For non-surgical intervention, we will either strap the Achilles tendon or we will recommend a brace, as well as physiotherapy treatment used for Achilles tendinopathy. We will work with you to manage your pain and we will also help you modify your training schedule to match your recovery and advise you on how to prevent further injury.
Athletes who run and jump a lot may be susceptible to metatarsalgia, a type of foot injury that manifests itself in pain and inflammation in the ball of the foot. Causes of metatarsalgia can includewearing unsupportive footwear, overpronation of the feet (flat feet), clawing or hammertoes or a tight, high arch.
Symptoms of metatarsalgia are:
- Pain in the forefoot is most pronounced when the person tries to bear weight or push off, especially if they are in high heels.
- Pain is usually gradual in its onset
- Passive range of motion (when the therapist tries to bend the foot downwards) may be difficult or painful.
- Pain and tenderness when the area is pressed on.
- Excessive skin or calluses may be seen under the foot because of pressure.
Physiotherapy involvement in this type of foot injury may involve the following:
- Assess gait and help correct uneven distribution of pressure on the metatarsals (bones of the foot).
- Recommend properly fitting shoes.
- Recommend you to a podiatrist for fitting oforthoses to correct foot posture.
- Train you in stretching and strengthening exercises to correct tightness in the tendons.
- Massage to relieve pain and tightness in the metatarsal area.
The plantar fascia is a fibrous tissue that provides support for the arch of the foot and acts as a shock absorber for the foot. It inserts into the heel bone (calcaneus) and runs along the length of the arch of the foot. Plantar fasciitis is an overuse condition of the plantar fascia near its insertion at the calcaneus.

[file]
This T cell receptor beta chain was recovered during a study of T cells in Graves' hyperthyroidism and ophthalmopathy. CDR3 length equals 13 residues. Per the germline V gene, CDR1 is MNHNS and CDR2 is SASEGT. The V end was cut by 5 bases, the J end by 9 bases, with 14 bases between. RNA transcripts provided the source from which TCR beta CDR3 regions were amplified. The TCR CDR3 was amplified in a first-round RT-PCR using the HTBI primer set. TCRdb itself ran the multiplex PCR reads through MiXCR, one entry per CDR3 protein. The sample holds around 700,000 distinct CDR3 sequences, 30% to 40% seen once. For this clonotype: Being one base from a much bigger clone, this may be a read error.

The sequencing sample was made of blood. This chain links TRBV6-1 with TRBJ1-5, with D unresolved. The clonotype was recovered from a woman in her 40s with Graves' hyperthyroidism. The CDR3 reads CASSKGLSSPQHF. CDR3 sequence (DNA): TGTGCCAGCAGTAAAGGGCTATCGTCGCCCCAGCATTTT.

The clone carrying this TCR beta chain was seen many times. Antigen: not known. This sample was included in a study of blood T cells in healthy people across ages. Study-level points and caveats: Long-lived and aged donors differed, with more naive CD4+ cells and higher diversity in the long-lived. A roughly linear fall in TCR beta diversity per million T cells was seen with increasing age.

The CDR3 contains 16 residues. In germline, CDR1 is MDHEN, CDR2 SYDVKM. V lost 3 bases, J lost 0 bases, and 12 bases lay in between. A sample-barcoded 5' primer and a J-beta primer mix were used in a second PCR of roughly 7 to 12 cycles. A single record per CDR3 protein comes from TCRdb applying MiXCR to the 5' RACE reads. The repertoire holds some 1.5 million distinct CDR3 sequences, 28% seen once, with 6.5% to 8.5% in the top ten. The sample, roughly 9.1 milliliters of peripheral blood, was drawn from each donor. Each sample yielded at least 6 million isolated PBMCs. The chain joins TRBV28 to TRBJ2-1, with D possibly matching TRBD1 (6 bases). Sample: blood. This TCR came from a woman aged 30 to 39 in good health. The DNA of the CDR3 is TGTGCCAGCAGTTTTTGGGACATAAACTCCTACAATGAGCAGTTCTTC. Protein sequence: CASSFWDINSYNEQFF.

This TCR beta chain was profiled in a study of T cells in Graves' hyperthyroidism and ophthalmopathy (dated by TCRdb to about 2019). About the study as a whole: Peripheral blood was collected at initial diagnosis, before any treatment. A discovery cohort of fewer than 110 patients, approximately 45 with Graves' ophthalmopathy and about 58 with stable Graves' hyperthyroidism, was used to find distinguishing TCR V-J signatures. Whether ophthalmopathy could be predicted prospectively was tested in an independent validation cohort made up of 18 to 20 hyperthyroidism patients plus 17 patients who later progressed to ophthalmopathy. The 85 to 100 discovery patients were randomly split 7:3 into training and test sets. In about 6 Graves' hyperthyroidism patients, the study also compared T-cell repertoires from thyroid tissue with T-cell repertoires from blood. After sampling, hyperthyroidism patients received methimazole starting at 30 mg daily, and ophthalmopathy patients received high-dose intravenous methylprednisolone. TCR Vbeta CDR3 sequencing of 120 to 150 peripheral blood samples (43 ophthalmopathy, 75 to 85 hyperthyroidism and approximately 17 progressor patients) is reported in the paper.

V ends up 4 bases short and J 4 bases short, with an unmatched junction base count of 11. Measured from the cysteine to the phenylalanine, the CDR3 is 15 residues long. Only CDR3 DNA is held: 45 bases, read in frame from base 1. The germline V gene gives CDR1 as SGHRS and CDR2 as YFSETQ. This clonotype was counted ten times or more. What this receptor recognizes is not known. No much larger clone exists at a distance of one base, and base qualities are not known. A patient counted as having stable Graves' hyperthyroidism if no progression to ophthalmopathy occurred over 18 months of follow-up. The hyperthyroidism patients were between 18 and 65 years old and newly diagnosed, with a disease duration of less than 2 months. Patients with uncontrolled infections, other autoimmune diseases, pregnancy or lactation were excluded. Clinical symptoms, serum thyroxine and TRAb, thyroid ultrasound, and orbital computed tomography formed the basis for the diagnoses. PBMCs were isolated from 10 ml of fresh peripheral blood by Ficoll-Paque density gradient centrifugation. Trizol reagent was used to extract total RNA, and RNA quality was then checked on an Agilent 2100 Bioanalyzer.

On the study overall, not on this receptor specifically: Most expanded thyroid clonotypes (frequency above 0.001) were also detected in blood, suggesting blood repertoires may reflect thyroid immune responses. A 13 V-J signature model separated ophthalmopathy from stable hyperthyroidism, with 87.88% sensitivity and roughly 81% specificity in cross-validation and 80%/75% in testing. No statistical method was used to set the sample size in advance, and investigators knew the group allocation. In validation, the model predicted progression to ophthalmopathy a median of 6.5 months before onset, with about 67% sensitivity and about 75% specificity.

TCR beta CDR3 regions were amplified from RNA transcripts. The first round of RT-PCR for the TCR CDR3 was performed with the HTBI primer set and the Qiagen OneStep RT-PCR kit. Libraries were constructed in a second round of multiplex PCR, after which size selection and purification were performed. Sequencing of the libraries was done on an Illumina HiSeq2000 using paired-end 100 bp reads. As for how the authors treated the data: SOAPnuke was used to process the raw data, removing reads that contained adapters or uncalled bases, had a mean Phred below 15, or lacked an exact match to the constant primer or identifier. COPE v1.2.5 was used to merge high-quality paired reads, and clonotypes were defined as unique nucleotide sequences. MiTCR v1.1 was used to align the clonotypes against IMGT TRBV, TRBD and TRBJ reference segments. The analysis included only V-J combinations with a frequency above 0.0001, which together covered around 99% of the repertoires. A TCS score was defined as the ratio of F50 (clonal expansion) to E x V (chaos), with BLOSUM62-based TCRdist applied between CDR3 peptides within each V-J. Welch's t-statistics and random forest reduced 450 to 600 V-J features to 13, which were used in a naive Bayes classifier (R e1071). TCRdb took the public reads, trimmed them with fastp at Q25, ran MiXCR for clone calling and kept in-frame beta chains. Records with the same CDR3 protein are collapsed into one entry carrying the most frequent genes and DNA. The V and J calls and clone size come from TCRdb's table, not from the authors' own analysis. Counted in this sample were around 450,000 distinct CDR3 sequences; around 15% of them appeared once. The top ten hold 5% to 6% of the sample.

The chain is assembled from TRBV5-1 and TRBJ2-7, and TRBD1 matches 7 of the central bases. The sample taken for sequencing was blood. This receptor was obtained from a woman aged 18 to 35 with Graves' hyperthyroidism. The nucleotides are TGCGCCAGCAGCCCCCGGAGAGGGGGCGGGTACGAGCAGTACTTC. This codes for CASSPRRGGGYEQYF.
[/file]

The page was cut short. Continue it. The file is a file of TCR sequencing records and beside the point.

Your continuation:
This type of foot injury causes pain at the bottom of the heel and is mostly felt after waking in the morning but as it worsens the heel becomes painful during any weight bearing activity such as walking.
Plantar fasciitis is experienced by walkers and those who are on their feet a lot. Women, the obese, those who overpronate or have very high arches and the elderly may also experience this type of foot pain.
Rest and ice are very useful in relieving pain caused by plantar fasciitis.
Rehabilitation with a physiotherapist is necessary to reduce pain and provide stretching exercises to strengthen the calf muscles and the intrinsic muscles of the foot. Your physiotherapist may also recommend orthotics or taping to take pressure off the plantar fascia.
If you are suffering from this or other type of foot injury, your first step should be to call us at U Physiotherapy & Clinical Pilates. We are here to help you and by contacting us early, you can avoid further injury and be on the road to recovery sooner.
We do not warrant or represent that the information in this site is free from errors or omissions or is suitable for your intended use. We recommend that you seek individual advice before acting on any information in this site. We have made every effort to ensure that the information on our website is correct at the time of publication but recommend that you exercise your own skill and care with respect to its use. If you wish to purchase our services, please do not rely solely on the information in this website.